Excerpts from B/C by Joseph Riippi

BCIn today’s jmwwblog, we’re thrilled to publish excerpts from Joseph Riippi’s latest book, B/C, out from Civil Coping Mechanisms Press. Joseph will be reading in Baltimore on Monday, April 28th, at Artifact Coffee along with Maud Casey and D. Foy as part of jmww editor Jen Michalski’s Starts Here! reading series.

I want you to understand how good it feels to pass a blooming magnolia on your way to work while holding your wife’s hand.

I want you to know the love of your life. I want you to marry. I want you to believe the world is a beautiful place.

I want you to feel what it’s like to pass a blooming magnolia and have your body fill up with something like joy, inflatingly, warm and tender like under a blanket in childhood. I want you to know true love, and I want to know what you love. I want to know what it’s like to be the one who truly loves you. I want to know what it’s like to be the person who knows all your secrets.

I want to know all your secrets, and I want you to know mine.

I want to know the secrets of the old woman who lives in the single-family brownstone on 22nd Street with that blooming magnolia before its stoop. I want to know what she’s cooking on those nights we see her through the front window, framed between exposed brick and steel pot racks and basil plants. I want to know how she affords that massive home. I want to know her grey-haired husband’s name. I want to know her name. I want to know if I will recognize their names. I want to know if they are famous actors I just don’t recognize outside a screen. I want to know if they are famous writers. I want them to be writers. I want them to be people just like me who worked hard and were lucky and kept at it. I want a correspondence with them. I want to exchange postcards. I want to typewrite carbon-copy letters and read them only once they’ve been forgotten. I want to know if they raised children in that brownstone. I want to have been a child in a five-story brownstone, playing hide-and-seek, skinning knees on so many stairs.

I want to solve mysteries in a brownstone from a children’s book. I want to know what it’s like to have a child. I want to reread all the children’s books. I want to know what it’s like to watch a daughter laugh. I want to know what it’s like to watch a son throw a baseball in a summer field.

I want to teach someone the elementary things, like paper-airplane building and pencil cursive, long division and duck-and-cover. I want to teach algebra, the different sides of an equation. I want to teach fractions and fractals. I want to teach verb conjugation and subject, predicate, direct object. I want to scan sentences with a red pencil. I want to write sharp paragraphs on a chalkboard. I want to oversee a recess. I want to catch someone falling from a jungle gym. I want to play in the tractor tires. I want to play foursquare and wall ball. I want to play jacks. I want to play quarters. I want to play tackle football in a muddy empty lot. I want to play basketball on a netless hoop with a plywood backboard. I want to climb chain link fences to break into high school stadiums. I want to play two-hand touch in the street. I want grass stains on my knees and elbows. I want grass stains on my jeans and cashmere. I want grass stains on my cheeks and a chipped tooth. I want whiter teeth. I want self-cleaning clothes. I want bedding that smells of dryer sheets. I want a plaid picnic blanket and wine-filled basket. I want to chase grasshoppers and praying mantises up a hill like a poem.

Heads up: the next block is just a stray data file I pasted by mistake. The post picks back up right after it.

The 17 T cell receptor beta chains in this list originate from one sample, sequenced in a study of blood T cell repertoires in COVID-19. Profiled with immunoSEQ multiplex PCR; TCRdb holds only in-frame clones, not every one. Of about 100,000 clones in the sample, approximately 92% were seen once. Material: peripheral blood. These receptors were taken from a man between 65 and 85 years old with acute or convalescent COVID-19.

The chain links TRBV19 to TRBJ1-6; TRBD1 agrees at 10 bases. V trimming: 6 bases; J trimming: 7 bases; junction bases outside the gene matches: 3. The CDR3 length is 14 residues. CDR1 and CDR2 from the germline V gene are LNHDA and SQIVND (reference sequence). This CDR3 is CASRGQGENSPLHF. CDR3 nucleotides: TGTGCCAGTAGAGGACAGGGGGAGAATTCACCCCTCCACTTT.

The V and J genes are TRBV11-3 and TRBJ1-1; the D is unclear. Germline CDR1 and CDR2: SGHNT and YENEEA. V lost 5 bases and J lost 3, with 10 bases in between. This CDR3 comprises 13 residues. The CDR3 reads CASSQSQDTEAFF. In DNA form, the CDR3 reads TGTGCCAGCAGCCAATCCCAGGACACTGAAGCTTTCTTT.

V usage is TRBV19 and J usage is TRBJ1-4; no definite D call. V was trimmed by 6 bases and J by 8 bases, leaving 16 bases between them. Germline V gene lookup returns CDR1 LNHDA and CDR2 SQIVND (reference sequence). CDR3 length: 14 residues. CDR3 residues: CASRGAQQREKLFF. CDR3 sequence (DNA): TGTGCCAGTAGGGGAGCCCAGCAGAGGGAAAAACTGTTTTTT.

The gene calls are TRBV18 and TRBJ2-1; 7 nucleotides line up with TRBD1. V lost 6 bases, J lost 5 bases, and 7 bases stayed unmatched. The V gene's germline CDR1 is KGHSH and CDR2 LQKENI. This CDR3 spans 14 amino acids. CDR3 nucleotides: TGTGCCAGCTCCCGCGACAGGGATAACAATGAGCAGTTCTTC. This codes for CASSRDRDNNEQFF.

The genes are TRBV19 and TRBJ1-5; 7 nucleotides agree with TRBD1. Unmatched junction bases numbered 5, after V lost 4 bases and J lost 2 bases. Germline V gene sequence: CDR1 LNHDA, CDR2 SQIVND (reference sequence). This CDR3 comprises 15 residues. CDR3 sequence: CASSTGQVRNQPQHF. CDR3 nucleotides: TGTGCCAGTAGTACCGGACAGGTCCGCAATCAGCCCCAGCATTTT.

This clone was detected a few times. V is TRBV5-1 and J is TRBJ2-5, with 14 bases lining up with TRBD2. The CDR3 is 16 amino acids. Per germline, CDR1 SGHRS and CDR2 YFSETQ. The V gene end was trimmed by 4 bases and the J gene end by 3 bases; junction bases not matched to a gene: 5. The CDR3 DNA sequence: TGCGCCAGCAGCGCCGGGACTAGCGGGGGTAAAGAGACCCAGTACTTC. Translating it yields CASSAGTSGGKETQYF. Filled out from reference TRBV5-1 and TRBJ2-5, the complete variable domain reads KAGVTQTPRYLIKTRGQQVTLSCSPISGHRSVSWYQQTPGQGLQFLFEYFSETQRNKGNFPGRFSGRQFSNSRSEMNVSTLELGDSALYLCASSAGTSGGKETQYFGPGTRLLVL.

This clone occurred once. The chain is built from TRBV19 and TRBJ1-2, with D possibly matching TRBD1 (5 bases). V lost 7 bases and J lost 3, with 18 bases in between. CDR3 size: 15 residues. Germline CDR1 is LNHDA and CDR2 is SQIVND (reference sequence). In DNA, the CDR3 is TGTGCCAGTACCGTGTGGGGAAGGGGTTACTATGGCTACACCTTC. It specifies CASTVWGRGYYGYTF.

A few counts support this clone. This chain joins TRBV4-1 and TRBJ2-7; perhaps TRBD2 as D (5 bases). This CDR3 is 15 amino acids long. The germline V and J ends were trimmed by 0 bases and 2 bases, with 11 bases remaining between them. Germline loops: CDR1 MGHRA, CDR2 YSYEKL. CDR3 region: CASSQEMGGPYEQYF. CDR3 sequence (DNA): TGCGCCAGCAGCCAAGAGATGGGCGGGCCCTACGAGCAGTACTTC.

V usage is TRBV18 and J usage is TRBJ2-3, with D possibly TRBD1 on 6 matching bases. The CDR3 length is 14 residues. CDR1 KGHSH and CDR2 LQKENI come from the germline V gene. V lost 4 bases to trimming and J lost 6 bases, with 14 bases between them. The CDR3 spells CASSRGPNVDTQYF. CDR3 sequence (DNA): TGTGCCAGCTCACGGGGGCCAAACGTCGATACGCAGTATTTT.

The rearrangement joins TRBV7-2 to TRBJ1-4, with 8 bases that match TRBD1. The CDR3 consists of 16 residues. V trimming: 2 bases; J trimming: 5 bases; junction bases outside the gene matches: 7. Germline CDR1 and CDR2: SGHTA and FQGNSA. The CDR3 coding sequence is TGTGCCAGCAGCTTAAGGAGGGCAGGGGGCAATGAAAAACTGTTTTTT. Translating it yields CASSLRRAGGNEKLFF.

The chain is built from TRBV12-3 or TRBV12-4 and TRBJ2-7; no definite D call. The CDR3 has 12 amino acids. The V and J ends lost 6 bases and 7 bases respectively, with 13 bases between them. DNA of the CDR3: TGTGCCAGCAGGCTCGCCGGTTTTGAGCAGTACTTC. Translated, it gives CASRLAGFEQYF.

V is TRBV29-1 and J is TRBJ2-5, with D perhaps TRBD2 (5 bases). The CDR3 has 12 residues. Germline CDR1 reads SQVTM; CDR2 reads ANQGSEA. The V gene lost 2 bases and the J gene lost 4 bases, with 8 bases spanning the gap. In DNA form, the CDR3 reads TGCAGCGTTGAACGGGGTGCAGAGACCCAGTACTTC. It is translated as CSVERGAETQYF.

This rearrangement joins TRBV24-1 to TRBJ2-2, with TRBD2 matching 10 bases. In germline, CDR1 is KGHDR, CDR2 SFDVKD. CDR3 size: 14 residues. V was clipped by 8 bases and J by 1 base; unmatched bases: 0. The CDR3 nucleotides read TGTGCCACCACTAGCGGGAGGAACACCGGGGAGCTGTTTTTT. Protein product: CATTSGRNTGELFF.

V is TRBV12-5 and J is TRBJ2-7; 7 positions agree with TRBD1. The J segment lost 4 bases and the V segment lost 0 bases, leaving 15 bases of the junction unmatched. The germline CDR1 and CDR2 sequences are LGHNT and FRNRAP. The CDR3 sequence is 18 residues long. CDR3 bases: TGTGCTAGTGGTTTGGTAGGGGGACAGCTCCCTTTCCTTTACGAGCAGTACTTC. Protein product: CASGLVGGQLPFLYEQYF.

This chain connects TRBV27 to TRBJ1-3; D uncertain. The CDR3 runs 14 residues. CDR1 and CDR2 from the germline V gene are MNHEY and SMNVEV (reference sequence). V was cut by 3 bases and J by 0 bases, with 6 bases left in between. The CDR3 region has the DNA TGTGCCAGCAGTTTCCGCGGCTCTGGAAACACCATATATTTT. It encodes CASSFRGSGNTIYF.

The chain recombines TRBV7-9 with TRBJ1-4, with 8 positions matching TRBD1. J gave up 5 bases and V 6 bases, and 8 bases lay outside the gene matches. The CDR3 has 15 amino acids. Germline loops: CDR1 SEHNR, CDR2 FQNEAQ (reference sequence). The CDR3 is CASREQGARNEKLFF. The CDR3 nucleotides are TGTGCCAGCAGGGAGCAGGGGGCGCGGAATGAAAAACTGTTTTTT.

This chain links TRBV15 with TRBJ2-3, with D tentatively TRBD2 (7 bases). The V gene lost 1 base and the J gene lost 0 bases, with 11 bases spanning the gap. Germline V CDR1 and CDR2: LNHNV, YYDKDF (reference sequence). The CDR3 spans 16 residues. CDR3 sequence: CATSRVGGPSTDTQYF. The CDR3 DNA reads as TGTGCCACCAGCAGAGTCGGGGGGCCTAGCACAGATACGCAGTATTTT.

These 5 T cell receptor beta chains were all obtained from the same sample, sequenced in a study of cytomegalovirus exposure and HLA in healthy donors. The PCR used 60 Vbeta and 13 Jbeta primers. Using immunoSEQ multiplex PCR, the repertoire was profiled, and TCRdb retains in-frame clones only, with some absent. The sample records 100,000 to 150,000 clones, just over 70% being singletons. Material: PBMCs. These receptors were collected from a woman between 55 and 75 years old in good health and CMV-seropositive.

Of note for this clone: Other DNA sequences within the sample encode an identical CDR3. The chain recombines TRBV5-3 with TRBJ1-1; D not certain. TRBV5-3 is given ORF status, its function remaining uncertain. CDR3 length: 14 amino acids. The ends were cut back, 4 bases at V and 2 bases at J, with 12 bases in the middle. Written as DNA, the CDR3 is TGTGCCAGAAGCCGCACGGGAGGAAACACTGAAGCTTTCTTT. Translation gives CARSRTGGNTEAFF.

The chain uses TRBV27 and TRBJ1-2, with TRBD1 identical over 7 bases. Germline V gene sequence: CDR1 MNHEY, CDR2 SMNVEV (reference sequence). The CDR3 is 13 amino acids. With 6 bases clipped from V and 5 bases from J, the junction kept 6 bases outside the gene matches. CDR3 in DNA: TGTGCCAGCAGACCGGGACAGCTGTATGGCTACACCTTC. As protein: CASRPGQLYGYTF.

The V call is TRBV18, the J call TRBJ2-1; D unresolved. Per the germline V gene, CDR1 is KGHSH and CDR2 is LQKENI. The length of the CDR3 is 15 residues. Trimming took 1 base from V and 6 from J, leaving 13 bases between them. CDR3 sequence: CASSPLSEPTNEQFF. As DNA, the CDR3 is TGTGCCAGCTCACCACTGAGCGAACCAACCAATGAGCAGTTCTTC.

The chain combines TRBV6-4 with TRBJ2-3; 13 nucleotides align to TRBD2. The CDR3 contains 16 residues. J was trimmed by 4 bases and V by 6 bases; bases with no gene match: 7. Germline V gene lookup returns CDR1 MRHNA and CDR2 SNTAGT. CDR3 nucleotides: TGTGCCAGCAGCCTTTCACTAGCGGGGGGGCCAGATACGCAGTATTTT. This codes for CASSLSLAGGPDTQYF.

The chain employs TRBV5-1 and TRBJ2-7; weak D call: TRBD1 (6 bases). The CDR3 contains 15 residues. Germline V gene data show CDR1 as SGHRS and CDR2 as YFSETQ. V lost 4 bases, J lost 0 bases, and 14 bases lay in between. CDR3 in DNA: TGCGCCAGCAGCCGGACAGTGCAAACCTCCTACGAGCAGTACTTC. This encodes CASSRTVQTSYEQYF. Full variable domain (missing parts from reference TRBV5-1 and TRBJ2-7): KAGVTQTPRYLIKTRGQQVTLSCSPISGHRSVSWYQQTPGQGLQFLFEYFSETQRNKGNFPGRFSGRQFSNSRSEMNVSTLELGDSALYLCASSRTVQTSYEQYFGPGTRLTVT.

I want to know if mantises are preying or praying. I want to know the verb-root separation between to prey and to pray. I want to prey like a mantis and pray like a grasshopper.

I want to grow very small and ride on a helicopter seed falling from a cedar.

I want to tell you about the time a childhood friend and I climbed high into a cedar tree with pellet guns slung over our shoulders. I want to tell you how we rested in steady branches, how we whispered, Lock and load, like imagined soldiers, how my friend whispered, Fire, and shot that mean old bastard farmer who lived next door in the eye. I want to tell you this didn’t happen, that I don’t remember the police being called, the crying, the I-didn’t-mean-to’s. I want to tell you it had been my friend’s idea, that it had been my friend’s cat that the mean old bastard killed with a rattrap. I want forgiveness for this, too. I want to say confession. I want to hear confession.

I want to tell you how the counseling center in college gave me pills that were supposed to make me feel better and how instead they just made me feel nothing at all, which was actually worse than the feeling I had that made me walk into the center in the first place. I want to tell you how someone called the center to say they were worried about me, concerned for my life, and how the counselor only told me that after everything had happened. I want to know who called. I want to know what they saw me do or heard me say, or didn’t, that made them call.

I want to know if I still sometimes do those things.

I want to not ever have tried alcohol. I want to not ever have smoked a cigarette. I want to not ever drink alcohol or smoke a cigarette again. I want to smoke pot, just once, just to see what it’s like. I want to not be afraid that I’ll like it too much. I want a less addictive personality, but I still want routine. I want to not write about this any more. I want to not repeat myself.

I want to confess on a highway billboard that I tried to kill myself and failed. I want to confess with light projection on the sides of tall buildings that I ate a bottle of pills but a best friend saved my life. I want massive forgiveness. I want total pardon.

I want to cry so badly right now.

I want to learn how to sing these awfulest things away.

B/C by Joseph Riippi (2014, Civil Coping Mechanisms Press)

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